Why Do Conferences Move Away From Single-Track Events?

Another Great Podfest Expo

I just returned from Podfest Expo 2023. (I share my insights in my last episode). It was a fabulous event with a ton of new faces. One thing that is always funny is that someone will bring up the 2nd time Podfestt happened in a Ramada Inn. It was a small group of 100 or so people on a single-track event. We all:

  • Experienced the Same Thing
  • Got to know each other
  • Had a clear path to the vendors
  • Smile whenever we think about that small event.

Advantages of a Single-Track Event

Single-track events offer numerous benefits. Here are some of the most notable advantages of attending single-track events:

  1. Focus: With a single-track event, attendees can concentrate all their attention on the speakers and their presentations without the distraction of concurrent sessions. This enhances the overall learning experience and makes it easier to retain information. We all learn the same thing, but in the hallway, we share our different viewpoints enhancing the learning while growing your network.
  2. Networking: Single-track events provide ample opportunities for attendees to connect with one another and build valuable professional relationships. With everyone in the same place at the same time, it’s easier to connect and engage in meaningful conversations.
  3. Cost-effectiveness: Single-track events are often more cost-effective than multi-track events, as they require fewer resources to organize and run. This can result in lower ticket prices for attendees and make it easier for more people to attend. You don't need a giant screen or giant sound system as everything is on a smaller scale. There is no need for the organizer to sweat bullets for weeks as they hope they don't end up paying for empty hotel rooms.
  4. Time-saving: With a single track, attendees don't need to choose between multiple sessions, making it easier to fit the event into their schedule. Additionally, single-track events are usually shorter, making it more convenient for podcasters to attend.
  5. High-quality content: Single-track events are often curated to ensure the highest quality content. The organizers can carefully select the best speakers and presentations to deliver a consistent, engaging, and informative experience for attendees. I've been the person who has to select the speakers, and it's not an easy job (but isn't that a good thing?).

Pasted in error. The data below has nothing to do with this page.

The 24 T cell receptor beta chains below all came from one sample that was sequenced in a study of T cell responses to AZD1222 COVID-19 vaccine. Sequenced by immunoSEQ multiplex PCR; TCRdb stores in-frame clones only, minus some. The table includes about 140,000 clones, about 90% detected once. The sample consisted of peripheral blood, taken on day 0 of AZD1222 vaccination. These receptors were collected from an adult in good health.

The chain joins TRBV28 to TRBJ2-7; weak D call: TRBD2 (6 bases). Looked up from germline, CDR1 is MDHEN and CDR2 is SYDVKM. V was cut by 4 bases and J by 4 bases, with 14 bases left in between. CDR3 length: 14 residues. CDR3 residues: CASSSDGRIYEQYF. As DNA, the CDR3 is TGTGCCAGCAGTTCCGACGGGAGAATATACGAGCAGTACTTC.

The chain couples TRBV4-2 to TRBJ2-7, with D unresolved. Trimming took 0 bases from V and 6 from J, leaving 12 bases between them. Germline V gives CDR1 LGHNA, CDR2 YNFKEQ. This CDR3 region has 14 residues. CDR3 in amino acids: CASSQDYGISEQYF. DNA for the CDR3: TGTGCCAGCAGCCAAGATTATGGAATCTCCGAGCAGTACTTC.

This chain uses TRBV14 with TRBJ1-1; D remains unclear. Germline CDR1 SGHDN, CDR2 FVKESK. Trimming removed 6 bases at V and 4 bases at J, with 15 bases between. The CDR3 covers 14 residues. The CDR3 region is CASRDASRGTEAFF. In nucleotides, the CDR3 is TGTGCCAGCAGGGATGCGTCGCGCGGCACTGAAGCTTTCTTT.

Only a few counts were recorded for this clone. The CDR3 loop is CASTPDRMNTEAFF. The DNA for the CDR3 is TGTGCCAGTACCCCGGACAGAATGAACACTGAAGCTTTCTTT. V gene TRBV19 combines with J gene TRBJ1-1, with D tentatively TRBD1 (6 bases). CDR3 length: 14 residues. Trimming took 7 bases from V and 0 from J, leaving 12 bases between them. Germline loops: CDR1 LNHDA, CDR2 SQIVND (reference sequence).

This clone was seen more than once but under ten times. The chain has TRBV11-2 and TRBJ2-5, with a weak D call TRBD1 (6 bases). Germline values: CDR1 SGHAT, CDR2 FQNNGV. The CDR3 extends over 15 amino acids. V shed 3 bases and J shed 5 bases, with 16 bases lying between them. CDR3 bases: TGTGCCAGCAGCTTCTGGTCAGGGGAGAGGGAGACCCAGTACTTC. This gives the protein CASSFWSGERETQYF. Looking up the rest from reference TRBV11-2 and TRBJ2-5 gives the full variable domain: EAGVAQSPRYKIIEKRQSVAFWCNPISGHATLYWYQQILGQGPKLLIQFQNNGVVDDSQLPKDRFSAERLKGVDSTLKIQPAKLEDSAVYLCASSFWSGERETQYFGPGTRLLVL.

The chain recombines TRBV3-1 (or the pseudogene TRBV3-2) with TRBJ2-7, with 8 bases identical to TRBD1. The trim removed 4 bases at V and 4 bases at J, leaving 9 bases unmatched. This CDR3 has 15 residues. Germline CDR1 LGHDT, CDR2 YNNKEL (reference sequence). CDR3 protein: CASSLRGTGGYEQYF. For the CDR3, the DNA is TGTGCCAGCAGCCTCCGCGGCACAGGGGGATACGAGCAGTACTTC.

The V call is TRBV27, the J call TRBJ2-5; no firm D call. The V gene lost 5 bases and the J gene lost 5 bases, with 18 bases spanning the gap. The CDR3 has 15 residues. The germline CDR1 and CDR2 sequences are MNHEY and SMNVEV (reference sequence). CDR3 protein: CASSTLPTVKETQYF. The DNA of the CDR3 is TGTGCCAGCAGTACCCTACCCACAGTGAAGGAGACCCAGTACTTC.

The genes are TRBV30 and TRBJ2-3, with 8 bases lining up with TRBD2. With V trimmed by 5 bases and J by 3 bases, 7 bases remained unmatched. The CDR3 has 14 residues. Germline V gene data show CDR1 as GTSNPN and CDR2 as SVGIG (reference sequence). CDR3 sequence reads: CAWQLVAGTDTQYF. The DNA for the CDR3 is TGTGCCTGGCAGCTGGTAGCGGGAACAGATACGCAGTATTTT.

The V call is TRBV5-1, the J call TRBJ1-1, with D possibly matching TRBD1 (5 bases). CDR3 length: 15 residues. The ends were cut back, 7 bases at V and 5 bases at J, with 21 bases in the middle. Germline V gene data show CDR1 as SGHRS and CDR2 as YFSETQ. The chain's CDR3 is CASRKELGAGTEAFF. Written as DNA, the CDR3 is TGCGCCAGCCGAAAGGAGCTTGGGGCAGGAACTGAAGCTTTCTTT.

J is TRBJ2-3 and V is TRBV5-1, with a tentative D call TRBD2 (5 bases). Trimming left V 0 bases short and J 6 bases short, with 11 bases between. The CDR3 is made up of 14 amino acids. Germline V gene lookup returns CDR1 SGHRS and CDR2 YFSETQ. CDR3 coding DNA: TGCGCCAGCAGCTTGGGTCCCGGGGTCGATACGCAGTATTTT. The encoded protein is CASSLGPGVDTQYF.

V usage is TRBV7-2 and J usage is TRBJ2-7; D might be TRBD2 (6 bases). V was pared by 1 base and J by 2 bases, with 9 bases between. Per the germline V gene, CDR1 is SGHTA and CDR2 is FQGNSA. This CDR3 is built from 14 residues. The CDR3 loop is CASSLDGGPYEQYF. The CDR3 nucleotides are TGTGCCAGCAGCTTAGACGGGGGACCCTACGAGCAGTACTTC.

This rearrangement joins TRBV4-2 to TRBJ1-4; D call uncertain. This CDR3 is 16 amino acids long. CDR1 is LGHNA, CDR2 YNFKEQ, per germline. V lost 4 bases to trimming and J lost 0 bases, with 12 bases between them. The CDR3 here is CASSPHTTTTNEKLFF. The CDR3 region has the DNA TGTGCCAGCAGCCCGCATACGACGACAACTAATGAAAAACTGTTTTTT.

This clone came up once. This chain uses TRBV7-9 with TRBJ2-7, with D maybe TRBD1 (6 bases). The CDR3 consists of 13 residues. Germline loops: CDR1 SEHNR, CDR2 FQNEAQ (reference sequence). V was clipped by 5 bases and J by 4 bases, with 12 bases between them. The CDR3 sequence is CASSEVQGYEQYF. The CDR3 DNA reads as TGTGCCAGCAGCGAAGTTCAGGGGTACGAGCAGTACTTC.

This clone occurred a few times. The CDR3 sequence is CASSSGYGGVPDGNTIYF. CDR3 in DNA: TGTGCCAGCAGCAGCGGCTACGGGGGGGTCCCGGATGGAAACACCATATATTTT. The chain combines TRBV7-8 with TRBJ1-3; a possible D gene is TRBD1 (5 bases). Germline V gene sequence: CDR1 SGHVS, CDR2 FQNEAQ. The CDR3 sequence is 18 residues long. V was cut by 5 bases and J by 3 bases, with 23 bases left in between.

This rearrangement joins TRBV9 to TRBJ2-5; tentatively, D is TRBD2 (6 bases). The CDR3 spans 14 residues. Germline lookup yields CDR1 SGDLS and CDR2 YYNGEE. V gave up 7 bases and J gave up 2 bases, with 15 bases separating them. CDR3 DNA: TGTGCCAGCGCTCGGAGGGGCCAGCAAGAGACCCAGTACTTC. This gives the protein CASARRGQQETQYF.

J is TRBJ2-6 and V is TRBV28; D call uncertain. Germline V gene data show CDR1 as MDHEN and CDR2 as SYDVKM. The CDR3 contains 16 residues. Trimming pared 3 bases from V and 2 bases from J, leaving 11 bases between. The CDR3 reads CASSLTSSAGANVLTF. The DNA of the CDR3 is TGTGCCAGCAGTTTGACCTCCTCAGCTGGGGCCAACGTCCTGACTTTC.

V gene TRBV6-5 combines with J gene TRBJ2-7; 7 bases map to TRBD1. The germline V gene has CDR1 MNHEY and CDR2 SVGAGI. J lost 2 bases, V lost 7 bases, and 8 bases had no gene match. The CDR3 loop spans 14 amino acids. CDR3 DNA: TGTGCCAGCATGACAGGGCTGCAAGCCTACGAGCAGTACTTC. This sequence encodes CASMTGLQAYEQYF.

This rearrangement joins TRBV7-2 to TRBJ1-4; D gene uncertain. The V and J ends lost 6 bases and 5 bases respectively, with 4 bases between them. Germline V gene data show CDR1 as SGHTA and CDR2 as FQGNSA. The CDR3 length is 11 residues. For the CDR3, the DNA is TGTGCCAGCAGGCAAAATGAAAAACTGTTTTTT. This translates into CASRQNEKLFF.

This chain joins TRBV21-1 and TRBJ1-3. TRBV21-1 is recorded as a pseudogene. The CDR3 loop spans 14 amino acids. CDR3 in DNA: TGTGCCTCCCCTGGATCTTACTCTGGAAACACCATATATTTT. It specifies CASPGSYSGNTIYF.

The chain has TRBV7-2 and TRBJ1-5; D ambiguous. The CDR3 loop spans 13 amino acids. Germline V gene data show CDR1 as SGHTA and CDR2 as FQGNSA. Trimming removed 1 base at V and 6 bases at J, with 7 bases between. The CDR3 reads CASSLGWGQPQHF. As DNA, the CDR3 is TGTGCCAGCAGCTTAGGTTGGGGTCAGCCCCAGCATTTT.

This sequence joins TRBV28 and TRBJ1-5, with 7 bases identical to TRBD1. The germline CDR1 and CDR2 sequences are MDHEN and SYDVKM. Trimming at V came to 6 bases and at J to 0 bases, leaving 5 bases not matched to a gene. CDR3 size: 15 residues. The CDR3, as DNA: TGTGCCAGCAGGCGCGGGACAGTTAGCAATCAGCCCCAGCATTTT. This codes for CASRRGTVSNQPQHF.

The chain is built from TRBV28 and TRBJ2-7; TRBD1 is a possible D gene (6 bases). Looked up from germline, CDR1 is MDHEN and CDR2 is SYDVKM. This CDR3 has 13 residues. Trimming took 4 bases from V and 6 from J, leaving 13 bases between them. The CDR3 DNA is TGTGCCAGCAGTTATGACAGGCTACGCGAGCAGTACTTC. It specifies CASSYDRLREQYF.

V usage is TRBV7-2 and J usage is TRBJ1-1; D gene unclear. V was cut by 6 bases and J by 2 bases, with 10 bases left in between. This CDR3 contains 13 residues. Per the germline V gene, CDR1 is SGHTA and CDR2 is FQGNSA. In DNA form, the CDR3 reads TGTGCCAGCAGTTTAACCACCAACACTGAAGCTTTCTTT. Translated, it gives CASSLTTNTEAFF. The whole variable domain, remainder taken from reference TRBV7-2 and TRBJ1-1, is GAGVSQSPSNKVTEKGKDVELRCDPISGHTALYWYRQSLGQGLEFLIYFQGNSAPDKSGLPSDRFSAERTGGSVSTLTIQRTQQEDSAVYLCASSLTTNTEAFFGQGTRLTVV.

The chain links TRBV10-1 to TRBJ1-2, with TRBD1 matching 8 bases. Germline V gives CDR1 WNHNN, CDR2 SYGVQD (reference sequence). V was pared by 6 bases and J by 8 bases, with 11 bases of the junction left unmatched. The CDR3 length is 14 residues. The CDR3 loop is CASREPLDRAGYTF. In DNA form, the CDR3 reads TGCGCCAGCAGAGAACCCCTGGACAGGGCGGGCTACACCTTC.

A Holiday Inn?

I've had some of my best discussions and made rock-solid connections at a Holiday Inn in New Jersey at what is now Indie Pod Con (then Podcast Mid Atlantic). At that event, there were zero distractions. There is no pool (I think), no gambling, sports bars, etc. There is a Wawa and a Wendys. The rooms aren't fancy, and we don't care as we will only use them to sleep (and that is it). One more thing: the rooms are affordable.

We have these fantastic times at single-track events, and the first thing we do is say, “We need to recreate this on a bigger scale.” I don't see people at single-track events saying, “man, I wish there were more people here.” So Podcast Movement, Podfest, and others have grown and grown (which is good), but in the same way that Podcast Movement was birthed out of the New Media Expo losing touch with their audience, I ask, “If we all love single-track, why aren't we doing MORE of them?”

You wouldn't have to try to have an intimate experience; it WOULD BE an intimate experience. You could charge less for sponsors as there would be fewer attendees, and again, there is no need for MONSTER hotels where you pay $80 a day for resort fees (as you 100% ignore the event). Ultimately, the item that brings the most value is the discussion in the hallway.

Once you recreate the magic of a single-track event, keep them small and charge more for the event (and do them more often).

Just a thought…

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About the Author
Owner of the School of Podcasting. Also produces the "Ask the Podcast Coach." He is also the author of the book "More Podcast Money" and is a regular speaker at podcasting and media conventions.

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